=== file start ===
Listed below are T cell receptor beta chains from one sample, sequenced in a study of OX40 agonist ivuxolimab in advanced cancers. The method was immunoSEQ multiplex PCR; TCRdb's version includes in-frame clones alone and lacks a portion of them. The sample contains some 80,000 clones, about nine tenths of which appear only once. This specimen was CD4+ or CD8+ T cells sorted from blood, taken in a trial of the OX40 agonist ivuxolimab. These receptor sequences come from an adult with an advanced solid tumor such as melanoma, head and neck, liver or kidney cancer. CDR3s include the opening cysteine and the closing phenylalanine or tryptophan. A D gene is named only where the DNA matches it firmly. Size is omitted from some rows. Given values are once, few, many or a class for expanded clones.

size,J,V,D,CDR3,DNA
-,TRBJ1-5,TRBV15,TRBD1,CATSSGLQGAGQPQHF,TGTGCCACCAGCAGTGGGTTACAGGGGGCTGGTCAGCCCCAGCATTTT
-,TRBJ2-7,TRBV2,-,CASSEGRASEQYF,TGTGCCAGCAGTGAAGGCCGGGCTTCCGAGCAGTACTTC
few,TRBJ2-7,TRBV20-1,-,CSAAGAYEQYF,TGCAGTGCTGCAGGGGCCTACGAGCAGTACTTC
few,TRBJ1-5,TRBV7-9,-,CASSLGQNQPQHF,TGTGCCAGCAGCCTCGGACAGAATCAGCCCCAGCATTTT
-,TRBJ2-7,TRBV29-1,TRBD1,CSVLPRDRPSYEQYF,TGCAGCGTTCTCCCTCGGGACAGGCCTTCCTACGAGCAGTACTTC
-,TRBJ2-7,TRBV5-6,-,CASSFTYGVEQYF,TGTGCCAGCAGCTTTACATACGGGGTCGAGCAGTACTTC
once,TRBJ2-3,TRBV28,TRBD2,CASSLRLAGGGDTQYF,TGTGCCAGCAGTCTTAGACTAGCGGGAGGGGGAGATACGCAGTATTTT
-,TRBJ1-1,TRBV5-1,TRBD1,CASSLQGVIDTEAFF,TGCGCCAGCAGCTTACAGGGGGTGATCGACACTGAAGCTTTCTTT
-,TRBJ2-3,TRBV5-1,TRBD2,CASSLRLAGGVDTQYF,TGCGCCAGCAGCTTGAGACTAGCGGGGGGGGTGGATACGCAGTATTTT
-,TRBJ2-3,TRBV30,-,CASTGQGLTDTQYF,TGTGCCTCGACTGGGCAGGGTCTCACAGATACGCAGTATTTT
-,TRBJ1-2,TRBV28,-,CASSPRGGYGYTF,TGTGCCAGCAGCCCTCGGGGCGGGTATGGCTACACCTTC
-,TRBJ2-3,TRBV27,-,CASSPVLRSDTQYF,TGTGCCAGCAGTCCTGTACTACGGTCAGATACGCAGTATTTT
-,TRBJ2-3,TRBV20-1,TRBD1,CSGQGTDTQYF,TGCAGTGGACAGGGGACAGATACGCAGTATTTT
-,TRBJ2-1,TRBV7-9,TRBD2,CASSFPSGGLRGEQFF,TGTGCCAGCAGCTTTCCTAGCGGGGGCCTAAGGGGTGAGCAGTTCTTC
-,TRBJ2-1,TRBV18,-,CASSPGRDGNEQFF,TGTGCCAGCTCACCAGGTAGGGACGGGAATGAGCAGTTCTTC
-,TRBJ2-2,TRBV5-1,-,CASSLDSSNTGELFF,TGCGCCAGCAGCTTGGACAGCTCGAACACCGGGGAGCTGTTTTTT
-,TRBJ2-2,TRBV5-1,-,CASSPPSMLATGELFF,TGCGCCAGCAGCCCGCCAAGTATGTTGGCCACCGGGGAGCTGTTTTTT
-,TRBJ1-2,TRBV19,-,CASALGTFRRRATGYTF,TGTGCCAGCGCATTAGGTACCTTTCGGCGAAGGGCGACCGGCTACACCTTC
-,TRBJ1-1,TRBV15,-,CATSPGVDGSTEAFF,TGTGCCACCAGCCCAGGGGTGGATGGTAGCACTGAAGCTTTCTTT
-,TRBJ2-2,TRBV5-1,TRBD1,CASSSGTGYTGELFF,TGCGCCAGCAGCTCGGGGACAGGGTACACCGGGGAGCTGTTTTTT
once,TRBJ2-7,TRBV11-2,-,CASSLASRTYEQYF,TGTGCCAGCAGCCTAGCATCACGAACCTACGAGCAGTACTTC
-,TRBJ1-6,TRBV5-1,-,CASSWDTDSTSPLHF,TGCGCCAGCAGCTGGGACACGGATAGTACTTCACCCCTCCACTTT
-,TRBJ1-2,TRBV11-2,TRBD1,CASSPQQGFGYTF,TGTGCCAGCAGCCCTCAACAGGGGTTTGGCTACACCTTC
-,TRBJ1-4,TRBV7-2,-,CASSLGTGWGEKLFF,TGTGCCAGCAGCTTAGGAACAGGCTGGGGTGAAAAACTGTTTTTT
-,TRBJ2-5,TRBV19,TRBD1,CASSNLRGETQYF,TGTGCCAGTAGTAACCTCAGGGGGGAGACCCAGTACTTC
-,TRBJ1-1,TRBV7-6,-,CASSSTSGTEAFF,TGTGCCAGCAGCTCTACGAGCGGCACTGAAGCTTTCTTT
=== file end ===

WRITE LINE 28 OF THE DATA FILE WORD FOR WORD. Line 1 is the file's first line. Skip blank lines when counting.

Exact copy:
-,TRBJ1-1,TRBV7-6,-,CASSSTSGTEAFF,TGTGCCAGCAGCTCTACGAGCGGCACTGAAGCTTTCTTT